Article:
Oil giant Saudi Aramco announces first global LNG deal

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An oil tank at Saudi Aramco’s Ras Tanura oil refinery and oil terminal in Saudi Arabia. File

An oil tank at Saudi Aramco’s Ras Tanura oil refinery and oil terminal in Saudi Arabia. File
| Photo Credit: Reuters

Saudi Aramco on Thursday announced its first global investment in liquefied natural gas, part of a broader bid by the energy giant to expand beyond oil.

The company seen as the jewel of the Saudi economy said it would acquire a minority stake worth $500 million in MidOcean Energy, which is managed by the U.S. investment firm EIG.

“We anticipate strong demand-led growth for LNG as the world continues on its energy transition journey, with gas being a vital fuel and feedstock in various industries,” Aramco CEO Amin Nasser said in a statement.

“We believe that gas will be important in meeting the world’s rising need for secure, accessible and more sustainable energy.”

He noted that the deal “marks Aramco’s first international investment in LNG”.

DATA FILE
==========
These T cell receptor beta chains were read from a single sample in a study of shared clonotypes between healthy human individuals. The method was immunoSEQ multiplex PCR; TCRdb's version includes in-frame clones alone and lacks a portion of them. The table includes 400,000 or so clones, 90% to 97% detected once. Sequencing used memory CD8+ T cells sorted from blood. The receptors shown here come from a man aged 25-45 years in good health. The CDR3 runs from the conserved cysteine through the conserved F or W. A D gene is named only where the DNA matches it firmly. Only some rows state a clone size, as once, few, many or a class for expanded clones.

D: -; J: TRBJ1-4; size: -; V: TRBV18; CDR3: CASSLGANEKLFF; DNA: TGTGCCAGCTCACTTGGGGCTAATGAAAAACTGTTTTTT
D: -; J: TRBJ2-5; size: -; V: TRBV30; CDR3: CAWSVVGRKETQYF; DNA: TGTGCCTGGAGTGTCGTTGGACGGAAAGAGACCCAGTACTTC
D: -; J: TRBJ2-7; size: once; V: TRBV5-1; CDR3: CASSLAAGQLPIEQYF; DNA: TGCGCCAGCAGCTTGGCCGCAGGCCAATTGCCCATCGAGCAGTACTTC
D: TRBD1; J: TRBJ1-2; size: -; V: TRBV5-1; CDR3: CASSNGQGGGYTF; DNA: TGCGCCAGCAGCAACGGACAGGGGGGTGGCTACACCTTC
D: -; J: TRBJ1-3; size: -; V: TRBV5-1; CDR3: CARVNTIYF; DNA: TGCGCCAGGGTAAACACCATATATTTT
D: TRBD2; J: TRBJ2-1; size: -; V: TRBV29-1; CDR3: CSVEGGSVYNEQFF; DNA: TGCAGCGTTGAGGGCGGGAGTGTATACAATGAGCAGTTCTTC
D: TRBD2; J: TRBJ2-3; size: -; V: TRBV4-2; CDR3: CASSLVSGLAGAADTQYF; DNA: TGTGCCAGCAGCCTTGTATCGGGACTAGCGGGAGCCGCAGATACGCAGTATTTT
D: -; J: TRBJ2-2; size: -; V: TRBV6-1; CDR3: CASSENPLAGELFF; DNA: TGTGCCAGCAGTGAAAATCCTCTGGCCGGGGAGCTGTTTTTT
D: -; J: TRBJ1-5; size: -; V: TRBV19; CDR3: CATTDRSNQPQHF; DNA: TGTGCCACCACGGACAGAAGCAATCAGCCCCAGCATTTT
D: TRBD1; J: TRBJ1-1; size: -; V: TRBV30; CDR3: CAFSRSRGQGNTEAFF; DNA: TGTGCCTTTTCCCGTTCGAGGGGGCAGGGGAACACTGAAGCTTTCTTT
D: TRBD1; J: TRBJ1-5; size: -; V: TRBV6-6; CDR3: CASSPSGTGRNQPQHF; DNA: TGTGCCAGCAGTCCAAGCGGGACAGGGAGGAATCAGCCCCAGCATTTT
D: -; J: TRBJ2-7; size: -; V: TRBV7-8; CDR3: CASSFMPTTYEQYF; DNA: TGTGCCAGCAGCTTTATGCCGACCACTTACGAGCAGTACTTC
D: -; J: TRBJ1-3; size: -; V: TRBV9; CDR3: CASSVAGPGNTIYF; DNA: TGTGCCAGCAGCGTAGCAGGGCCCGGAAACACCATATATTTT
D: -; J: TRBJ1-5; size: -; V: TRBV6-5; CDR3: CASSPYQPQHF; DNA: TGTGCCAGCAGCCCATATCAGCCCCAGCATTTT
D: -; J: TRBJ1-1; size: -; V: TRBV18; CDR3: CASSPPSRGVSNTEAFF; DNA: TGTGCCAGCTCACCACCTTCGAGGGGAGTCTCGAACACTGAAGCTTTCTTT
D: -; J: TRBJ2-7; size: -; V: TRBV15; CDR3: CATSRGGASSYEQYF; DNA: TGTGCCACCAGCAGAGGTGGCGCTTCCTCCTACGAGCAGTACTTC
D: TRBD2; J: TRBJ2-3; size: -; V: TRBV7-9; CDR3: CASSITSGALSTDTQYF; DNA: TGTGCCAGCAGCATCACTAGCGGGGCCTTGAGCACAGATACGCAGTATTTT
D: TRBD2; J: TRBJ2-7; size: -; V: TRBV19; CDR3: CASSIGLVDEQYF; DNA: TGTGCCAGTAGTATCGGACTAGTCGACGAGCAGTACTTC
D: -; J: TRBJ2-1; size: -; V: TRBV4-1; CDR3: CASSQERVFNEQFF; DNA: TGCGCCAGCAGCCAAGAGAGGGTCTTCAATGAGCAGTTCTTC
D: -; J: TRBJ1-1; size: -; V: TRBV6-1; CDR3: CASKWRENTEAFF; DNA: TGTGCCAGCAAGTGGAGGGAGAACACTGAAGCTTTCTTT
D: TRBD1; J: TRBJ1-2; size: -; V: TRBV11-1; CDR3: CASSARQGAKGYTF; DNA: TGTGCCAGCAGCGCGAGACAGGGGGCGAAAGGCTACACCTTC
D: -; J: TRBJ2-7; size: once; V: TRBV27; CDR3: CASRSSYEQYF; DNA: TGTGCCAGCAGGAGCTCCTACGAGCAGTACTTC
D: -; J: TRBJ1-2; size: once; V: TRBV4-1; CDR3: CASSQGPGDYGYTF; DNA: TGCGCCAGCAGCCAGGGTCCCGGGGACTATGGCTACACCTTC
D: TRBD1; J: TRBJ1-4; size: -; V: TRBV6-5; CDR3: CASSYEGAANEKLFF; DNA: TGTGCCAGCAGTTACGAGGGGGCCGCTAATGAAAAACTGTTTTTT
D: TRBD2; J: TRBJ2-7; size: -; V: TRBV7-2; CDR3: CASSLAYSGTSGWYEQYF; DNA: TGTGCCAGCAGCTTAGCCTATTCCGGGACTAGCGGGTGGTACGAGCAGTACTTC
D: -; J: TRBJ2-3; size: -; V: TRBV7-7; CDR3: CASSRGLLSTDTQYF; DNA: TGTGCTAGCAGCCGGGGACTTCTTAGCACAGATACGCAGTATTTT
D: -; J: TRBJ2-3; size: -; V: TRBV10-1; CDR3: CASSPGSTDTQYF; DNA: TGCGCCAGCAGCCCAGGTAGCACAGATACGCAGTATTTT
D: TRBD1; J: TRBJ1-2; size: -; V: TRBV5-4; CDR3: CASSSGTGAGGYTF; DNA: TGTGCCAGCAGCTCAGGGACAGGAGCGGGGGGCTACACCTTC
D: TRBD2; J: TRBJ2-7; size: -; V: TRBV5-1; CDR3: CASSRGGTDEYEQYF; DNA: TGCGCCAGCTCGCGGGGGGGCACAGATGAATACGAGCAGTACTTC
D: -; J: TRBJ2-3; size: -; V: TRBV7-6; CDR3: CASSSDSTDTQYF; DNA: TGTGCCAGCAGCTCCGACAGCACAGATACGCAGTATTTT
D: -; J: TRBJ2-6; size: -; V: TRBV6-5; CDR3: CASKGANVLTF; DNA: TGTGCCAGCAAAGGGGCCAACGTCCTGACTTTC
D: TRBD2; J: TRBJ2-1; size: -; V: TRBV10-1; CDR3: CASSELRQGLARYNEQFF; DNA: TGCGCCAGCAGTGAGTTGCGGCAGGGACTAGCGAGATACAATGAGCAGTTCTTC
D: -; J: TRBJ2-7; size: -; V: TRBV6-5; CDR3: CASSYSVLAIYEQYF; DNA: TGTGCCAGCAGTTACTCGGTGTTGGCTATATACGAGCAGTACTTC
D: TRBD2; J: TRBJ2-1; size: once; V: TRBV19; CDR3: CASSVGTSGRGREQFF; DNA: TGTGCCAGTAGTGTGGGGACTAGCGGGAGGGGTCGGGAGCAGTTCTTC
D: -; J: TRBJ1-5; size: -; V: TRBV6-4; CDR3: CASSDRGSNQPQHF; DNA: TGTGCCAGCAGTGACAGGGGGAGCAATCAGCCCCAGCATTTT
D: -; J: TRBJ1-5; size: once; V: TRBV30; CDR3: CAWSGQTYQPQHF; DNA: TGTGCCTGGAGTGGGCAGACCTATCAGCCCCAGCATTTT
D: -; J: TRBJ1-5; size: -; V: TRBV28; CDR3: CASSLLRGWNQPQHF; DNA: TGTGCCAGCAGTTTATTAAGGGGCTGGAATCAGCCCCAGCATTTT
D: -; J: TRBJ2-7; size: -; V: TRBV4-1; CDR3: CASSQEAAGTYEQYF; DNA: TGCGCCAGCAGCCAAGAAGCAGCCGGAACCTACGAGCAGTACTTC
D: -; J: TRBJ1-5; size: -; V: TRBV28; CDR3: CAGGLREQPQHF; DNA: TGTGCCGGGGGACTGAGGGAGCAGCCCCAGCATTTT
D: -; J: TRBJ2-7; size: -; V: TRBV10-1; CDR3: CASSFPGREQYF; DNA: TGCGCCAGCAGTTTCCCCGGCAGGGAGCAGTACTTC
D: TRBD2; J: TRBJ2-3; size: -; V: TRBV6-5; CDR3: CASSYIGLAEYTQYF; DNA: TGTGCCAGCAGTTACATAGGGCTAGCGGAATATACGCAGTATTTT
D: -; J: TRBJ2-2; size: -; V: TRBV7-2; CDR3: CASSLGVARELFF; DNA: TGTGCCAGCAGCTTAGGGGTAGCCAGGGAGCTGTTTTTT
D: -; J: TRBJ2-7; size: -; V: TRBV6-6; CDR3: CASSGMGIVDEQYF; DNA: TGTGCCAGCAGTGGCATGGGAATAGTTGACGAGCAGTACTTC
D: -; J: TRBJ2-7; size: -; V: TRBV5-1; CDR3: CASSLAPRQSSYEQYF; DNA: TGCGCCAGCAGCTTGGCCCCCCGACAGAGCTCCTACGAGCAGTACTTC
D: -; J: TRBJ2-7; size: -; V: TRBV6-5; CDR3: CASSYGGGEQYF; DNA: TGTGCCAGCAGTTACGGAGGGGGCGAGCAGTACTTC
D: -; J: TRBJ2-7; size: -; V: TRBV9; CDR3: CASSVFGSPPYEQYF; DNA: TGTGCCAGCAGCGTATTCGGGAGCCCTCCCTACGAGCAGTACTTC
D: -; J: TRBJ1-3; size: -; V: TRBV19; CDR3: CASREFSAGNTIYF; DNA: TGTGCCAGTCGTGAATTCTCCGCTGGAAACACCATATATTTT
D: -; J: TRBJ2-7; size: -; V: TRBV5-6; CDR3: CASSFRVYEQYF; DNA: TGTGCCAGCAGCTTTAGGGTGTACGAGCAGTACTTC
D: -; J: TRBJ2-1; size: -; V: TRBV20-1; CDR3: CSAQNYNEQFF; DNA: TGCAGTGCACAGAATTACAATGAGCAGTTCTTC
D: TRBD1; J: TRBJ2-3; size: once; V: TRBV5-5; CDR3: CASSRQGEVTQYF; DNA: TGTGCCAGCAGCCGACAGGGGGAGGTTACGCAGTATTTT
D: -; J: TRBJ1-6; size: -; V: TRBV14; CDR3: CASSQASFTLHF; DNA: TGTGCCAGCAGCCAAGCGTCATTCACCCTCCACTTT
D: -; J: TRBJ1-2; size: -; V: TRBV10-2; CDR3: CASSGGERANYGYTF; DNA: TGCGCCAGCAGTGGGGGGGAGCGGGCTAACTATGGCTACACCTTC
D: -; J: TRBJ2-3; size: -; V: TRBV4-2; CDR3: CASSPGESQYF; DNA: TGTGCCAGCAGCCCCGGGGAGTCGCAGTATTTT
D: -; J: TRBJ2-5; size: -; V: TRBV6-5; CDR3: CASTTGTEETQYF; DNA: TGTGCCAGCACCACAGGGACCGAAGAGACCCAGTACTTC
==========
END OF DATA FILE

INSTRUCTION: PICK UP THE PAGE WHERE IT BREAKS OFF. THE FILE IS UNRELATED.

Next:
Saudi Arabia, the world’s biggest crude oil exporter, owns 90 percent of Aramco’s shares and is depending on its revenue for Crown Prince Mohammed bin Salman’s sweeping economic and social reform programme known as Vision 2030, which aims to shift the economy away from fossil fuels.

Aramco wants to become “a leading global LNG player”, the firm’s upstream president Nasir K. al-Naimi said in Thursday’s statement, adding that it sees “significant opportunities in this market, which is positioned for structural, long-term growth”.

MidOcean Energy “is currently in the process of acquiring interests in four Australian LNG projects, with a growth strategy to create a diversified global LNG business,” the statement said.

Aramco reported record profits totalling $161.1 billion last year, allowing the kingdom to notch up its first annual budget surplus in nearly a decade, though year-on-year performance fell during the first two quarters of 2023.

Aramco has pledged to achieve “operational net-zero” carbon emissions by 2050.

That applies to emissions that are produced directly by Aramco’s industrial sites, but not the CO2 produced when clients burn Saudi oil in their cars, power plants and furnaces.

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